The 2017 Munich Security Conference in Germany demonstrated the strategic importance of the Kurdistan Region on the regional and global stage, as it held bilateral meetings with a significant number of state officials.
Kurdistan was the only autonomous region to be invited alongside 192 countries, yet, as much as Kurdistan is receiving increasing acclaim for spearheading the battle against the Islamic State (IS), it remains stateless.
Almost three years since IS took control of large swathes of Iraqi territory, IS remains not just a regional threat but is a global threat that has led to deadly consequences across Europe. As Iraqi forces struggled against the IS advance in 2014, the Peshmerga took center stage in putting IS on the retreat.
The Munich Security Conference proved a vital platform for Kurdistan President Masoud Barzani, and his accompanying delegation, to boost ties and ensure continued support for Peshmerga forces.
Statements from many high ranking officials in Munich reaffirmed the standing of the Kurds.
Germany’s defense minister, Ursula von der Leyen, described her meeting with Barzani as “excellent” and praised the Kurds as reliable partners while expecting German and international support for the Kurds to continue for “quite a while.”
Meanwhile, US Vice President Mike Pence tweeted after a meeting with President Barzani that he discussed the “the need to accelerate plans to defeat ISIS,” while thanking Barzani for “cooperation with Baghdad.”
Barzani and US Secretary of Defence James Mattis had a lengthy meeting on the sidelines of the conference. According to a statement from the office of the Kurdistan Presidency, Mattis had “reiterating his country’s support for the people of Kurdistan” and had stated he “was familiar with the Kurdish cause and that Kurdistan and the US had made sacrifices side by side.”
Barzani also had a meeting with a delegation of 20 US senators who expressed strong support for the Kurds and stressed the new US administration would not abandon the Kurds.
There were many other positive statements of support towards the Kurds. In fact, the Kurdistan leadership often host high-ranking figures such as UK Defense Minister Michael Fallon in recent weeks.
However, this is only the short-term game for the Kurds. Security is the important theme of today for Western and regional powers, but the Kurds are looking beyond tactical measures.
The fact remains that IS became a problem on the doorsteps of Kurdistan mainly due to the continued sectarian policies emanating out of Baghdad as well as the weak defense that Iraqi forces were able to muster.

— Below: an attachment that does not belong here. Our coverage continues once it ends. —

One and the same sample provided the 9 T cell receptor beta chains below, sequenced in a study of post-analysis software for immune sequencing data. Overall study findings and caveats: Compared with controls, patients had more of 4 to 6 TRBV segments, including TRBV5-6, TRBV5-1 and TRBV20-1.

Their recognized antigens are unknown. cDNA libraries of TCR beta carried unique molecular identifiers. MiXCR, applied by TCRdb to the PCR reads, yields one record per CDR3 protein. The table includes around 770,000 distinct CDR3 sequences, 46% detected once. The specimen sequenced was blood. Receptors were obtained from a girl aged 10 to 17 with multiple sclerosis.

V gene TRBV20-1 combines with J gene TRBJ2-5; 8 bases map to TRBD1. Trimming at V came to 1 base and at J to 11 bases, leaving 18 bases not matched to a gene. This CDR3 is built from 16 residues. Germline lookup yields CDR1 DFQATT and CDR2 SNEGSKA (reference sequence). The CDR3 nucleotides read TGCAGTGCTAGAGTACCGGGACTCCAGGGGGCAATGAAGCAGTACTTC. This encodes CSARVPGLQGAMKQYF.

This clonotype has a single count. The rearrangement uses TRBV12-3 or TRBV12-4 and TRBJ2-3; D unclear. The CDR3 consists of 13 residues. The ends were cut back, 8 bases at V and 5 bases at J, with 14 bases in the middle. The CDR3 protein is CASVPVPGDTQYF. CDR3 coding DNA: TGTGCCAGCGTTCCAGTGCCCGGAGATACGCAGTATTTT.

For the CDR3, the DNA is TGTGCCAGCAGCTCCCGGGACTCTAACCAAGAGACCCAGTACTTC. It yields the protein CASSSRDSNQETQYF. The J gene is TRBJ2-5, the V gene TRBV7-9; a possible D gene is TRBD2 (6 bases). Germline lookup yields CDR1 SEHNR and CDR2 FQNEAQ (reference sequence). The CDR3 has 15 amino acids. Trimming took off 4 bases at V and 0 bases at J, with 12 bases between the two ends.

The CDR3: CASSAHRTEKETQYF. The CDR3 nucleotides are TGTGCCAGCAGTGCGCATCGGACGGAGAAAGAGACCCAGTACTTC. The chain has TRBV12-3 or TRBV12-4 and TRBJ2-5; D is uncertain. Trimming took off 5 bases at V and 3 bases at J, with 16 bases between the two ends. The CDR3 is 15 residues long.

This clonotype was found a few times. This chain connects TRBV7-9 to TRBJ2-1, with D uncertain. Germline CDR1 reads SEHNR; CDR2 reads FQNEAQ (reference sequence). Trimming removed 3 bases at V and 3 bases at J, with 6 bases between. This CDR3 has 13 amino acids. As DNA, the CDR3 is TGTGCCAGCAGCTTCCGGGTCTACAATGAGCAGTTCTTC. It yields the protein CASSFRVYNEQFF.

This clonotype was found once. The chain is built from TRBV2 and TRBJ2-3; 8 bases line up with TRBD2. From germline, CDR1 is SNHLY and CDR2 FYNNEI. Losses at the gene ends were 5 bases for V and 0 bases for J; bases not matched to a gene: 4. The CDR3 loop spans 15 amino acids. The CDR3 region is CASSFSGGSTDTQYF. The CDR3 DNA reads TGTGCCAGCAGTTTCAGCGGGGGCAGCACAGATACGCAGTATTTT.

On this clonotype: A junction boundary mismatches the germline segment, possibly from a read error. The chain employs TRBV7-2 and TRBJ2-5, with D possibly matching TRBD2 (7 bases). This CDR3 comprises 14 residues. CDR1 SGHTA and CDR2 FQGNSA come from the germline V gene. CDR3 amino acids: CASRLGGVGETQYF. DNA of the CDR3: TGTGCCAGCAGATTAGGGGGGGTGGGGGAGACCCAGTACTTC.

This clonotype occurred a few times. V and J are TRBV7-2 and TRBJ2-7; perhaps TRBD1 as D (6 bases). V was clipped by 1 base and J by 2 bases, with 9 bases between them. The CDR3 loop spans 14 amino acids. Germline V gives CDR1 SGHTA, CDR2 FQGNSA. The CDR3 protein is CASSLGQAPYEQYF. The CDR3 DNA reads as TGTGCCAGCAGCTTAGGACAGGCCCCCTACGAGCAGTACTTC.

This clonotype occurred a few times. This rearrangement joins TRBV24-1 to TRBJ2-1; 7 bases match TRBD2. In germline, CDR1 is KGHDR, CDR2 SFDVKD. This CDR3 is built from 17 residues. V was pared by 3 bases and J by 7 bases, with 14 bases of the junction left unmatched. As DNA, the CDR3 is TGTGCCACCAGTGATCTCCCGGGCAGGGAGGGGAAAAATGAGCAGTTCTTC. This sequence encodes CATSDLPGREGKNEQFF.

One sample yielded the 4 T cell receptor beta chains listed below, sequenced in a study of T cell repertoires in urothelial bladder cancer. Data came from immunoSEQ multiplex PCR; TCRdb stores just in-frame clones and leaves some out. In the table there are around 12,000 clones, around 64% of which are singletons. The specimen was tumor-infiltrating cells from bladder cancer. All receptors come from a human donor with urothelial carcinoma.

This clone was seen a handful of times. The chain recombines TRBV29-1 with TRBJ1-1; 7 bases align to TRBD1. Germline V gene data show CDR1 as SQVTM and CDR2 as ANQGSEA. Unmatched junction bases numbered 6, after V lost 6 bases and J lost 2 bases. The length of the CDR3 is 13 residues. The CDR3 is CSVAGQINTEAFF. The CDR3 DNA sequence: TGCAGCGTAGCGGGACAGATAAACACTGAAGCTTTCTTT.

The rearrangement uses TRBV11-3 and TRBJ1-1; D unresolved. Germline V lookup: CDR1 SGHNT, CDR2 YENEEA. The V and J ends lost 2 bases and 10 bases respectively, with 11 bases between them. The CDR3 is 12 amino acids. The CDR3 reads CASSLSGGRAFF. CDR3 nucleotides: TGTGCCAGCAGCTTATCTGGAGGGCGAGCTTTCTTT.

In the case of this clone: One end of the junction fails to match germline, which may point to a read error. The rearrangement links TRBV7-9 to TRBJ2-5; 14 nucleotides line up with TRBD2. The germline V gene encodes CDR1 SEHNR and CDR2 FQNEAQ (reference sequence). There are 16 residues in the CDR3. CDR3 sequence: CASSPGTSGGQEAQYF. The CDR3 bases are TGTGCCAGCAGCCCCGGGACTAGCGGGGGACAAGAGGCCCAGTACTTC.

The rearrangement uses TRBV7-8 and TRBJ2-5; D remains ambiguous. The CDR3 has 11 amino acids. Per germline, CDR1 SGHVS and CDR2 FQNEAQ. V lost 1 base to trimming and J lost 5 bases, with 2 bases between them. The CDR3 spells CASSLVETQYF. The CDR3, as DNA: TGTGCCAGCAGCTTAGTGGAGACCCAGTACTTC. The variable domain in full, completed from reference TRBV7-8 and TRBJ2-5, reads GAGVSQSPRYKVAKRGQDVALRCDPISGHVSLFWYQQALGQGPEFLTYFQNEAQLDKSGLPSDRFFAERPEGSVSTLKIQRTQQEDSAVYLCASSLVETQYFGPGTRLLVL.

While Kurdistan remains part of Iraq, it can never safeguard its future, let alone prevent IS from striking again.
President Barzani has openly discussed Kurdish independence over past few years, but the significant difference is the growing international support for their right to self-determination.
According to Hemin Hawrami, senior advisor to President Barzani and part of the delegation in Munich, “the main point in the agenda of Barzani’s talks has been the independence of Kurdistan,” before adding, “President Barzani discussed this issue with the US Vice President very seriously.”
According to Hawrami, “there might have been some different points of views in timing and the mechanism, but we never heard of any delegate of any country saying the question of independence and self-determination is not your right.”
Kurdistan’s right to self-determination is not bound to the fact they are playing a key part in preserving stability amidst regional fires. However, the reliance on the Kurdistan government and Peshmerga forces at a vital time only magnifies the irony of being the largest nation in the world without a state.
It’s not that Kurdistan has been impatient, almost 14 years after the fall of Saddam Hussein, the same sectarian issues blight Iraq, Shiite militia forces hold more sway than the official army, and Sunnis remain as disenchanted as ever. All in all, neither sectarian fighting nor political instability will end in Iraq after IS.
Even putting these major issues aside, Erbil is unlikely ever to escape being a subordinate of Baghdad, placing doubt that a genuine partnership could ever materialize.
The fact that some countries continue to insist on delivering military support to Kurdish forces via Baghdad only fuels this sense of subordination.
Barzani remains insistent on pursuing the path dialogue with Baghdad over Kurdish independence as “this will pave the way to many other countries to recognize us.” However, Barzani stressed that as much as they will continue to push for a positive result through dialogue, they “will certainly take other steps” if this fails.
As a boost to Kurdish aspirations, Von der Leyen made clear that independence was a matter for the Kurds to decide and they would respect this decision.
This view was likely to be echoed by French President Francois Hollande, who President Barzani met in recent days. Both leaders emphasized the strong and friendly relations, and France is likely to be a reliable partner of a future Kurdistan.
First Published: Kurdistan 24